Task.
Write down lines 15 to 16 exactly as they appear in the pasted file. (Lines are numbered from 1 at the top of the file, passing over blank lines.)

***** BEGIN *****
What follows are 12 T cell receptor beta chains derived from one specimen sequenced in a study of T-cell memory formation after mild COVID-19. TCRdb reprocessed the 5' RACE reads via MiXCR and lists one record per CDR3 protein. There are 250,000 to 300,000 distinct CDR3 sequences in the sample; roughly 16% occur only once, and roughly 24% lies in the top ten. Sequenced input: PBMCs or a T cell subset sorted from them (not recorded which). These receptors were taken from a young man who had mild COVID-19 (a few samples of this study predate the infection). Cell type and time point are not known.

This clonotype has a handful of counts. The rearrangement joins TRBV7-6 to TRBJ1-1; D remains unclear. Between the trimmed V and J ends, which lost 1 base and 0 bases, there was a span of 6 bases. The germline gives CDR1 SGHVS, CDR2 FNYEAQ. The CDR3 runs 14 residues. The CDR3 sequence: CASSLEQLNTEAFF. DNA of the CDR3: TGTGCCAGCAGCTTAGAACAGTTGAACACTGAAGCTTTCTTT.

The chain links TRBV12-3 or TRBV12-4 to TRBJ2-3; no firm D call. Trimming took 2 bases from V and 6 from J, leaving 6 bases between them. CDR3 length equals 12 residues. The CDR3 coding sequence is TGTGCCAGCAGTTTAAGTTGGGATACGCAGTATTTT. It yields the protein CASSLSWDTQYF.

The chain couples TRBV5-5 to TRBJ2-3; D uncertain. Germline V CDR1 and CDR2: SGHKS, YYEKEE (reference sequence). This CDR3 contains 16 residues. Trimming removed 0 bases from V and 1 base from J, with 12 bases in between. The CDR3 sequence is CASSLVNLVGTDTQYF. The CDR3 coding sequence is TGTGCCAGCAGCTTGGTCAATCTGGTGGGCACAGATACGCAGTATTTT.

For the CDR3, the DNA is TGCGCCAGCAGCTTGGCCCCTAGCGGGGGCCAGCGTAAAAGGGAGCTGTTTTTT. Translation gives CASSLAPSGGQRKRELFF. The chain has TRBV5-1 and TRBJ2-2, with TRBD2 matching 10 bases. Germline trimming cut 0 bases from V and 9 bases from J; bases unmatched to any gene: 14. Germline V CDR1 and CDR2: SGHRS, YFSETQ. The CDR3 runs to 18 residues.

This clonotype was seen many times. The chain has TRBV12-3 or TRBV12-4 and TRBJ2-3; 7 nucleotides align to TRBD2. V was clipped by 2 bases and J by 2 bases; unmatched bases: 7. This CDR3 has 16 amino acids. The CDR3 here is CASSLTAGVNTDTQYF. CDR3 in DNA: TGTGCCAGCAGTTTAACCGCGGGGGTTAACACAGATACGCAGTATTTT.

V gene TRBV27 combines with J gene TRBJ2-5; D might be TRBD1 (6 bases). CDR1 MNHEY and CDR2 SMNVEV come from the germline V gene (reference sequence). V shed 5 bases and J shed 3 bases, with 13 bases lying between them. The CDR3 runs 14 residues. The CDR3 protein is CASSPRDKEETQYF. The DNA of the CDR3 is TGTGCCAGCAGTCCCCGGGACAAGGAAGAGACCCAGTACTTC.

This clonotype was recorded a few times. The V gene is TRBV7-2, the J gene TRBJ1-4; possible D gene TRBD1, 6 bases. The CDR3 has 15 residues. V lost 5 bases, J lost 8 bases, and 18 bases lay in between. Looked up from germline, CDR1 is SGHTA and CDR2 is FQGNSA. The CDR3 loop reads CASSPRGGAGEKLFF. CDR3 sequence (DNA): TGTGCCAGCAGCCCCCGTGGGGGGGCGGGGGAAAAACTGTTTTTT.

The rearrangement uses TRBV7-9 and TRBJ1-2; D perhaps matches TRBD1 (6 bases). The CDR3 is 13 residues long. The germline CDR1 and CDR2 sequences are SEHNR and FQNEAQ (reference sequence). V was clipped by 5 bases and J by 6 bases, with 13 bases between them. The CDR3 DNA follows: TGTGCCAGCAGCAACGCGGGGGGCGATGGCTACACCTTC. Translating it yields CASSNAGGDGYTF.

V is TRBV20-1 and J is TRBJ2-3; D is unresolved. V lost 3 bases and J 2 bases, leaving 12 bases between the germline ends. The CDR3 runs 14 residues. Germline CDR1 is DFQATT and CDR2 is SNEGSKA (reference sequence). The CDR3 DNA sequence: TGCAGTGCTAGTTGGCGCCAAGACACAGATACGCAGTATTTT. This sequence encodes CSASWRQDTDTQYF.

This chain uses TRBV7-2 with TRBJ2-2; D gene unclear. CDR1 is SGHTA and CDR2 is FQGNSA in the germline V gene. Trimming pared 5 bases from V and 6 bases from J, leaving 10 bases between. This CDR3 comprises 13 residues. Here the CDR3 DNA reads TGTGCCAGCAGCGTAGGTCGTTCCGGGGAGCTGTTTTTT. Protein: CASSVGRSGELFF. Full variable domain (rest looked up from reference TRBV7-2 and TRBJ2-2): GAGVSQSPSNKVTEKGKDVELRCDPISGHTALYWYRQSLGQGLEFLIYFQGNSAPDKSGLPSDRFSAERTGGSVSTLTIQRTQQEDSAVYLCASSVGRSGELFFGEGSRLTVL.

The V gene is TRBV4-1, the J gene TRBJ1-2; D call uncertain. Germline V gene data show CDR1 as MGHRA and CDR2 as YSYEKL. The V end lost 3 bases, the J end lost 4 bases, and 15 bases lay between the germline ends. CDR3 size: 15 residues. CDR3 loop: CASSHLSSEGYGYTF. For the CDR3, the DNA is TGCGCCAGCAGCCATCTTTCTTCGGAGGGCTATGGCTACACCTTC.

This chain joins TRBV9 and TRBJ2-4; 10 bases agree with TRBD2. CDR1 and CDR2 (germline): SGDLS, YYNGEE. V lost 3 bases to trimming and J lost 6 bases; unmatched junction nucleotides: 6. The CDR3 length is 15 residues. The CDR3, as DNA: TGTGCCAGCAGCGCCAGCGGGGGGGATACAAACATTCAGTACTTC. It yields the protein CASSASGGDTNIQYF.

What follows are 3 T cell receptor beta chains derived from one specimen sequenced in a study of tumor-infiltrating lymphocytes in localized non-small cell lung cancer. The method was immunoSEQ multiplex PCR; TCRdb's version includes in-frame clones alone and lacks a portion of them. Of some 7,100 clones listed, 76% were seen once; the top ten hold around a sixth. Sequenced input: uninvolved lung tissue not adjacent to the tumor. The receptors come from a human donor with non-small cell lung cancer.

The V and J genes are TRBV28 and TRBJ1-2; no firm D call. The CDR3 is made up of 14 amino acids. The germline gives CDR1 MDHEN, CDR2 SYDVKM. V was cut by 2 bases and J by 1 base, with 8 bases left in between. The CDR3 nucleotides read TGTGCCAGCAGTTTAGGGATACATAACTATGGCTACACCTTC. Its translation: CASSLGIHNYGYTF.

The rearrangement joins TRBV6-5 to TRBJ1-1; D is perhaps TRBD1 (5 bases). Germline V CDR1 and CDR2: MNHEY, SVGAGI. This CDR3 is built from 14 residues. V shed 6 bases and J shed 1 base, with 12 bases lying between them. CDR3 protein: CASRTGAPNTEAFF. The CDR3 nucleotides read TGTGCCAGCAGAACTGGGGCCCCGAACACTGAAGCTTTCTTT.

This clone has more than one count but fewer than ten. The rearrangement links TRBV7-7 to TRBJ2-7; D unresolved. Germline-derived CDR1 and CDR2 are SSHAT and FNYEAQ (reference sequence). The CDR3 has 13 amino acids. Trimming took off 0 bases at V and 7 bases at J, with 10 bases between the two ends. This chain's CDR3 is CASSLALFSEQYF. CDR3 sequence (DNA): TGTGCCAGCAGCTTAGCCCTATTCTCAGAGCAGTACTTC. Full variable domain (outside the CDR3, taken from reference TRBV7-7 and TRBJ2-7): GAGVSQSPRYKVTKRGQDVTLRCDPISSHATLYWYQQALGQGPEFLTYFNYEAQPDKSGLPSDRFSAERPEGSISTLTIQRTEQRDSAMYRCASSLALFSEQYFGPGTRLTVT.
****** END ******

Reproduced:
The V and J genes are TRBV28 and TRBJ1-2; no firm D call. The CDR3 is made up of 14 amino acids. The germline gives CDR1 MDHEN, CDR2 SYDVKM. V was cut by 2 bases and J by 1 base, with 8 bases left in between. The CDR3 nucleotides read TGTGCCAGCAGTTTAGGGATACATAACTATGGCTACACCTTC. Its translation: CASSLGIHNYGYTF.

The rearrangement joins TRBV6-5 to TRBJ1-1; D is perhaps TRBD1 (5 bases). Germline V CDR1 and CDR2: MNHEY, SVGAGI. This CDR3 is built from 14 residues. V shed 6 bases and J shed 1 base, with 12 bases lying between them. CDR3 protein: CASRTGAPNTEAFF. The CDR3 nucleotides read TGTGCCAGCAGAACTGGGGCCCCGAACACTGAAGCTTTCTTT.